# What is the expression for an oversampled signal?

Problem: A simplified schematic of an oversampling circuit is shown below. A data sequence, $x[n]$, is transmitted by REG1 which is in clock domain $C_{tx}$. $x[n]$ is oversampled by REG2 in the clock domain $C_{rx}$, resulting in the sample sequence $y[m]$. The clock $C_{tx}$ has frequency $f_{tx}$ and the clock $C_{rx}$ has frequency $f_{rx}$ and the oversampling rate is defined as $\beta \in \mathbb{R}$. simulate this circuit – Schematic created using CircuitLab

Definitions:

1. $n = 0,1,2,\ldots$
2. $m = 0,1,2,\ldots$
3. $\beta = f_{rx}/f_{tx}$

Question:

What is $y[m]$, expressed in terms of $x, n, m$ and/or $\beta$? Assume $\beta \geq 1$. Also, REG1 and REG2 may be treated as zero-delay models: $T_{propagation} = T_{setup} = T_{hold} = 0$. For simplicity, you may assume $\phi_{tx}(0) = \phi_{rx}(0) = 0$, where $\phi_{tx}(t)$ is the phase of $C_{tx}$ at time $t$, and $\phi_{rx}(t)$ is the phase of $C_{rx}$ at time $t$.

All answers are welcome, but the accepted answer must provide analytical proof of the proposed expression. Intuitive explanations or a few evaluated cases are not analytical proof.

• Is this a homework problem? It also seems like a trick question. – user6972 Jun 22 '13 at 7:44
• Its not a homework problem. This is a real problem I have run into while analyzing a clock-data recovery circuit I designed. It is no trick, I have evaluated an answer, but have not yet been able to prove it is correct. I wanted to get input from the community to see how people think about the problem, without contaminating people's ideas with my own. – travisbartley Jun 22 '13 at 23:49
• @travis Ok. I see you moved y[m] to the output of reg2. When you posted it the first time y[m]=x[n]. By the way, what does this have to do with clock-data recovery? You're just changing the time scale. – user6972 Jun 23 '13 at 18:34
• Yes, you're right, the figure was incorrect before so it was a trick question. So the problem above is a simplified example of asynchronous serial communication. The original data sequence, x[n], is sourced from REG1. It is received asynchronously by REG2, resulting in y[m]. y[m] is just an oversampled version of x[n]. The original data x[n] can be recovered in the digital domain from just y[m]. The recovery circuit is not shown because it is outside the scope of the question. – travisbartley Jun 24 '13 at 0:36
• @travis Is there anything unclear with my answer? Accepting it would be fair I think as it really took some time. – Alexander Jun 30 '13 at 9:13

I go with the answer of Vasiliy and proofed it.

$$y\left[m\right] = x\left[{\Big\lfloor{\frac{m}{\beta}}\Big\rfloor}\right]$$

As I really can't think while writing TeX and you may need this before the end of the month, I wrote on a tablet.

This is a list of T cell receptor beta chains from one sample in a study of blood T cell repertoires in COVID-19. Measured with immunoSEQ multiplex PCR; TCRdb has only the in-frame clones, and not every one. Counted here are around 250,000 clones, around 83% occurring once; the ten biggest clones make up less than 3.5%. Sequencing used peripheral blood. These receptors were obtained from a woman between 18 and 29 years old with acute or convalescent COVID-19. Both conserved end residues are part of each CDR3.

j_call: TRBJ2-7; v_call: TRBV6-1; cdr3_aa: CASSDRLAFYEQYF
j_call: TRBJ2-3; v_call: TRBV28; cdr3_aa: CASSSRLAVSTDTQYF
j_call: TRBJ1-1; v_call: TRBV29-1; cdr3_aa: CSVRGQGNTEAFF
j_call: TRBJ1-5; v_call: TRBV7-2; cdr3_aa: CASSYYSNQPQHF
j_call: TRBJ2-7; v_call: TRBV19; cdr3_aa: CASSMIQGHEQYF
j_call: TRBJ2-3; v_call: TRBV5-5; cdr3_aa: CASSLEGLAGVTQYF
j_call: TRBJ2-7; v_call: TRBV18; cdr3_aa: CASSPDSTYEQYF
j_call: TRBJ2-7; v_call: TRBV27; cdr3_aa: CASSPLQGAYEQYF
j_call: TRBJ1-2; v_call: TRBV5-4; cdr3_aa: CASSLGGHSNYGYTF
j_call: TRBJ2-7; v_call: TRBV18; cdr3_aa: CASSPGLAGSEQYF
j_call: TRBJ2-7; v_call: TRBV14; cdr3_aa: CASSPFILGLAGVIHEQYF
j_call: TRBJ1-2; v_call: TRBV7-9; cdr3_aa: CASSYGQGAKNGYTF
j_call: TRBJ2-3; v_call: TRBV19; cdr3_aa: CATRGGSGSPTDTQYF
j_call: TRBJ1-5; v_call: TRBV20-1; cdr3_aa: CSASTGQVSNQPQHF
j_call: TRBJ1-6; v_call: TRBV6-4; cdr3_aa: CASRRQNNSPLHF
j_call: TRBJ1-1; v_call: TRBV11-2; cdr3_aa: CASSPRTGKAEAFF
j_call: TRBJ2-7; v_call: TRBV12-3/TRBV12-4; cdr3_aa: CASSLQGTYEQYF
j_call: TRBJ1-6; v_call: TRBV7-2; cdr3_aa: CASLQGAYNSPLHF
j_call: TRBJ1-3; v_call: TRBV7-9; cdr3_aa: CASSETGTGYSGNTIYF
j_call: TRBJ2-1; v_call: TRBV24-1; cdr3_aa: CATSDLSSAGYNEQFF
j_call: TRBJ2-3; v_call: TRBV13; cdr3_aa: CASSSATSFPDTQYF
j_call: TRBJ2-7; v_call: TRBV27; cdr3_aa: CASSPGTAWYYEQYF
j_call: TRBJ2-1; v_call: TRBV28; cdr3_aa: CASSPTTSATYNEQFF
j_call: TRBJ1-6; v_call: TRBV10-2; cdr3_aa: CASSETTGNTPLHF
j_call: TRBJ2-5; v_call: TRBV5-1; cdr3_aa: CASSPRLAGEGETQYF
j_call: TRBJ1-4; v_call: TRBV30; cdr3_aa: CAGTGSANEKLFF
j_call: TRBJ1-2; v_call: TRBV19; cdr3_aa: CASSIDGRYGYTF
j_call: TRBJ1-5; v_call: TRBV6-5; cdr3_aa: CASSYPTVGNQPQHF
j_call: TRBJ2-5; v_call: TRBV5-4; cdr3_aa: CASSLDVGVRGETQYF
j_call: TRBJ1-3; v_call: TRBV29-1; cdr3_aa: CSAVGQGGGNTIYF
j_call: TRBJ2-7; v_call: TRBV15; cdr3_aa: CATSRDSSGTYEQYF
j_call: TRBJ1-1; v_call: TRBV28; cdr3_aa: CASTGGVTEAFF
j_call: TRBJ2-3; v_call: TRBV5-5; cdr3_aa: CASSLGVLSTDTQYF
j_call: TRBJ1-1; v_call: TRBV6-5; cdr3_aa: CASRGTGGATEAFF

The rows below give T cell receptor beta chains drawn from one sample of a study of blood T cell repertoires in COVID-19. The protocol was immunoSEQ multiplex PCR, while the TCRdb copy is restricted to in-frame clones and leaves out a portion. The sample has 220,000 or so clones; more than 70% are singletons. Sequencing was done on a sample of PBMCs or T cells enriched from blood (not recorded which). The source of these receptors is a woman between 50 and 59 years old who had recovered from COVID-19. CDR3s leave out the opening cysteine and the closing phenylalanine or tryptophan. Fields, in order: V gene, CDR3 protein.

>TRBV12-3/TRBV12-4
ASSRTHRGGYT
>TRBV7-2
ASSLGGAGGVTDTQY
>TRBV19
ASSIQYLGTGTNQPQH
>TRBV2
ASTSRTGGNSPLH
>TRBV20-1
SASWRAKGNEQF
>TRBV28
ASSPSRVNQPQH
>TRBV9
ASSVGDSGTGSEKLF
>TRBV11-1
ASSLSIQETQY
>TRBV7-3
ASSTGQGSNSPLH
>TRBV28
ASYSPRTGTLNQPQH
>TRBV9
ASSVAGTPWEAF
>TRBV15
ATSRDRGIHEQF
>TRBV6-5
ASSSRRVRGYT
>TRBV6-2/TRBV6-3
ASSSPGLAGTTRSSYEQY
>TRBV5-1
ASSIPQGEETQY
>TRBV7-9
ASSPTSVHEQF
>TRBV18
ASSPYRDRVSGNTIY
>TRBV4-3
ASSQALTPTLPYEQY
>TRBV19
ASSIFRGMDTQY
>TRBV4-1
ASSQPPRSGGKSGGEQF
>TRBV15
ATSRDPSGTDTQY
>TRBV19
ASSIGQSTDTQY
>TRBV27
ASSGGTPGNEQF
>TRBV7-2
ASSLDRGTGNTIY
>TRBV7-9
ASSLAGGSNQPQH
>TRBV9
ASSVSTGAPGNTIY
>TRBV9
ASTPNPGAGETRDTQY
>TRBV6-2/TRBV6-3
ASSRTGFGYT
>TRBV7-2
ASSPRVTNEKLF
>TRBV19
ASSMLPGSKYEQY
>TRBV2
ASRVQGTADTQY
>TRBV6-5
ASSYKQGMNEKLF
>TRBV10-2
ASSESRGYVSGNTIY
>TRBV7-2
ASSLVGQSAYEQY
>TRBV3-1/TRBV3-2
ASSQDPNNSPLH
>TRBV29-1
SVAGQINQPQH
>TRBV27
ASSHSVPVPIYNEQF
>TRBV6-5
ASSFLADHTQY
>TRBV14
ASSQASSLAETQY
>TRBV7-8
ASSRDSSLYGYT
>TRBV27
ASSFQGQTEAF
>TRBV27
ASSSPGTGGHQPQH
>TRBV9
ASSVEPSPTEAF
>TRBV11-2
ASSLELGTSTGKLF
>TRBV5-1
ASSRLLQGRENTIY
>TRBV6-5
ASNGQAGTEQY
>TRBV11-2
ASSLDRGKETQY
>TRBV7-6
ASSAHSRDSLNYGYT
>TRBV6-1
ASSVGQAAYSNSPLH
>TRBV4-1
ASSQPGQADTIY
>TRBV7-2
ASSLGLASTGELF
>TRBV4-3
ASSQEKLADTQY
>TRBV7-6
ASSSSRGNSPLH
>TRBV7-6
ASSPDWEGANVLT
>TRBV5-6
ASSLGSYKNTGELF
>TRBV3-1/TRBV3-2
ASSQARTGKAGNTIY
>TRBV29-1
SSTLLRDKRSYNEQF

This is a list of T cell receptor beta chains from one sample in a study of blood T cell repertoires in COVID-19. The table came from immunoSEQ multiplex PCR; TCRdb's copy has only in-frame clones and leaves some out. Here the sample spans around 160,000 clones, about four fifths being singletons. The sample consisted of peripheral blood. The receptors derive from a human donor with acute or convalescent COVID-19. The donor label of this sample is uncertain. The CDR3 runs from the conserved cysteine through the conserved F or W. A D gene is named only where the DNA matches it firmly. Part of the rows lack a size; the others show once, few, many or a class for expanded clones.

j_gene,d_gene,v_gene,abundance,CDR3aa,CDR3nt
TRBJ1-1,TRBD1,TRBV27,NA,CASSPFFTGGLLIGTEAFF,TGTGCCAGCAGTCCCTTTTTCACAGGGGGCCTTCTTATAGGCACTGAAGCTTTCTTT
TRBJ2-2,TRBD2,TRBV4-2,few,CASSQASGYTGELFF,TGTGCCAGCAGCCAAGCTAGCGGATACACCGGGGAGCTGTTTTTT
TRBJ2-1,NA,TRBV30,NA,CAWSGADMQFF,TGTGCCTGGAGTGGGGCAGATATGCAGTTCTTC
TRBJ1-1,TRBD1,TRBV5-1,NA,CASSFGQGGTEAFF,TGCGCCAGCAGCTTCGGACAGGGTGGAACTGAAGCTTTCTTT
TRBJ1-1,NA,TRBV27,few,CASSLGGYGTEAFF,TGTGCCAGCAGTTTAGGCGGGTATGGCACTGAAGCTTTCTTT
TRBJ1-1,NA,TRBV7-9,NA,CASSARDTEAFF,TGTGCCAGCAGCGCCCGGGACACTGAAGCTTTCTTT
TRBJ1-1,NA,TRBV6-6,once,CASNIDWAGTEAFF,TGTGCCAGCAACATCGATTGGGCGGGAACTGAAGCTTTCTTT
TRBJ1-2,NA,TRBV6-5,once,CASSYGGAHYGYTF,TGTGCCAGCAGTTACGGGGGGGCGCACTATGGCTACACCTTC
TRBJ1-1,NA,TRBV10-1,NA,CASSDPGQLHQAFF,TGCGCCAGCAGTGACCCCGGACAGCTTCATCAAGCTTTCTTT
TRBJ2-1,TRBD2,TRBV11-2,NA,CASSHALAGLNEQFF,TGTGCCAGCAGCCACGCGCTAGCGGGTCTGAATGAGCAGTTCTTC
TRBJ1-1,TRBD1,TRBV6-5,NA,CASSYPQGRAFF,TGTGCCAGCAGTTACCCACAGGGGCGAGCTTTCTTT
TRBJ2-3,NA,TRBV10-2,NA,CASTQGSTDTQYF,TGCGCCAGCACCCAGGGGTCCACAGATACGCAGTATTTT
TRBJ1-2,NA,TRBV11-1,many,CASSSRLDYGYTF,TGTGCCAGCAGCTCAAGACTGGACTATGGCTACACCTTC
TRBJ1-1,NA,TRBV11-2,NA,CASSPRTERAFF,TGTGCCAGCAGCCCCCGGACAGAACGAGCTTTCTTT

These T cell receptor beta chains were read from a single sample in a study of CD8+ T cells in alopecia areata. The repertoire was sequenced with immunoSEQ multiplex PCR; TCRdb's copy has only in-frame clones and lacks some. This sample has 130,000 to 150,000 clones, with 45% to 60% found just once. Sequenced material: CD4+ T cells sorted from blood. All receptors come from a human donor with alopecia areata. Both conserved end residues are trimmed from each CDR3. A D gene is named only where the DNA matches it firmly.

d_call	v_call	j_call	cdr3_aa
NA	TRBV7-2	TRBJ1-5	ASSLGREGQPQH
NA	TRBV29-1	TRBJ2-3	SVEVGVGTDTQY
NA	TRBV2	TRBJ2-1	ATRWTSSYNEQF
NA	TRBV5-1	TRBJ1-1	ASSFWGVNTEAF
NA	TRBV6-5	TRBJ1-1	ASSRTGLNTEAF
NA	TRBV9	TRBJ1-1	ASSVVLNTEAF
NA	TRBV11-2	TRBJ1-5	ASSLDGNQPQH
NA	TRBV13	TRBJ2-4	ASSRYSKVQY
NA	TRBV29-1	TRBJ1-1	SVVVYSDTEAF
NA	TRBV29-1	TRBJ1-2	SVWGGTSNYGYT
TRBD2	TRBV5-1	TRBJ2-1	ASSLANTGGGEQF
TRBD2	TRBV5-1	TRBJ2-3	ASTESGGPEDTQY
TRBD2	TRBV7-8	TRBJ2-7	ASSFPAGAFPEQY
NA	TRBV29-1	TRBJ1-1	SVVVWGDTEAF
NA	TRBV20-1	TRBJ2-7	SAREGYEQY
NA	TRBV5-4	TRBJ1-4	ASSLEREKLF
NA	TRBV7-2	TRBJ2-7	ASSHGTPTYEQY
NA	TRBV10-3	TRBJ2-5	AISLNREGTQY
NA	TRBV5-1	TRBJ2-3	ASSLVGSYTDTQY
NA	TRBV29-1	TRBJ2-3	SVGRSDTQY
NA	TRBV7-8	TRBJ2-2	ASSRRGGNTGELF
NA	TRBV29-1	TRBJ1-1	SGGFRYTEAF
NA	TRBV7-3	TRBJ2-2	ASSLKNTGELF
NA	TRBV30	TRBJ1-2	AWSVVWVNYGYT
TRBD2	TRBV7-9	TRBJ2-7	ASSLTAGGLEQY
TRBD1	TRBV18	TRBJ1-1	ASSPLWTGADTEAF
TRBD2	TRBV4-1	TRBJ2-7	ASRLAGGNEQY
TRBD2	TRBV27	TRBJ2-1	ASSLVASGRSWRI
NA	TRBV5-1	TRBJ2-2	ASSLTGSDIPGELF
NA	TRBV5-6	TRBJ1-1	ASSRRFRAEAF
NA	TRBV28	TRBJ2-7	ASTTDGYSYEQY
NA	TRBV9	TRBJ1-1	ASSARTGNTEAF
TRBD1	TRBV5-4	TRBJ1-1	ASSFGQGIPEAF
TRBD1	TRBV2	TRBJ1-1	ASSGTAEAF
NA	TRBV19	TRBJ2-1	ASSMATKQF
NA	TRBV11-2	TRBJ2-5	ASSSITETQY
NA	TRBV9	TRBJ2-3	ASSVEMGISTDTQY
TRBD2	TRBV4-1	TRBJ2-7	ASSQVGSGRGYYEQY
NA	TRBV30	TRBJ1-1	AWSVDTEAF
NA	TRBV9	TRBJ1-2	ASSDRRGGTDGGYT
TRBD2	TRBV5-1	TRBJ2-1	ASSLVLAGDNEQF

The solution is to describe the input signal x in the time domain. Then the output signal y is derived from x using natural sampling. Based on the knowledge about the clock domains (

• synchronized at time zero and
• receiver clock equal or faster then transmitter clock
• both clocks are exactly periodically

), the expression can be simplified. Edit: The clock relation expression $$n\left[m\right] = {\Big\lfloor{\frac{m}{\beta}}\Big\rfloor}$$ is not really obvious, but can be expressed very well using system theory. The idea is to describe the clock cycle count of the TX clock (TX clock value) as an integer value signal over time. This signal can be expressed using the floor function.

Then this signal is sampled using natural sampling at the positions of the RX clock events. In this way the counter value n of the slower TX clock can be expressed for all RX clock event positions mT1. Because the positions only depend on m, n can be expressed as a function of m. • "The solution is to describe the input signal x in the time domain. Then the output signal y is derived from x using natural sampling." Solid gold solution, I should have thought of that... I haven't fully assimilated written equations, but I need to spend more time. – travisbartley Jun 26 '13 at 2:54
• OK, could you elaborate the step in red? How did you get $n= \lfloor m/ \beta \rfloor$ from the circuit? To me it looks a little like ojotaylor.files.wordpress.com/2011/11/… – travisbartley Jun 26 '13 at 3:08
• Also, I couldn't really understand how you get to the equation on the second to last line. Could you elaborate how you got $y^*(t)$? – travisbartley Jun 26 '13 at 3:29
• Step in red: I agree, this is not really obvious, but I wasn't sure how to nail it down. Will update my post when I have some more time. – Alexander Jun 26 '13 at 11:20
• @travis updated, hope it's reasonable – Alexander Jun 26 '13 at 20:22

Maybe this:

$$y\left[m\right] = x\left[{\Big\lfloor{\frac{m}{\beta}}\Big\rfloor}\right]$$

Draw one or two exmples with different Betha to perform a sanity check.

• Just to clarify, you are taking the absolute value? Counter-example: m=1 and beta=1.5. Then we get y[m] = x[2/3] which is invalid. In x[n], n must be an integer. – travisbartley Jun 22 '13 at 23:52
• Correction, y = x[2/3]. – travisbartley Jun 23 '13 at 1:18
• It is amazing how I can look at something wrong and claim it is right. Round, definitely round (down) :) – Vasiliy Jun 23 '13 at 13:15
• Changing to math notation: we have it! I think what you mean by "round down" is the floor function. – Kaz Jun 23 '13 at 15:24
• @ Vasiliy Zukanov Try this out. It's a web editor that allows you to pick what you want to show with your mouse. It will generate code that can be interpreted by this site. In the answer use /$ to open and close an inline block and $\$ to open and close block centered on the screen. Code being used it called $TeX$ and is very popular in mathematics circles. Also there are numerous tutorials on the Internet as well. – AndrejaKo Jun 23 '13 at 16:55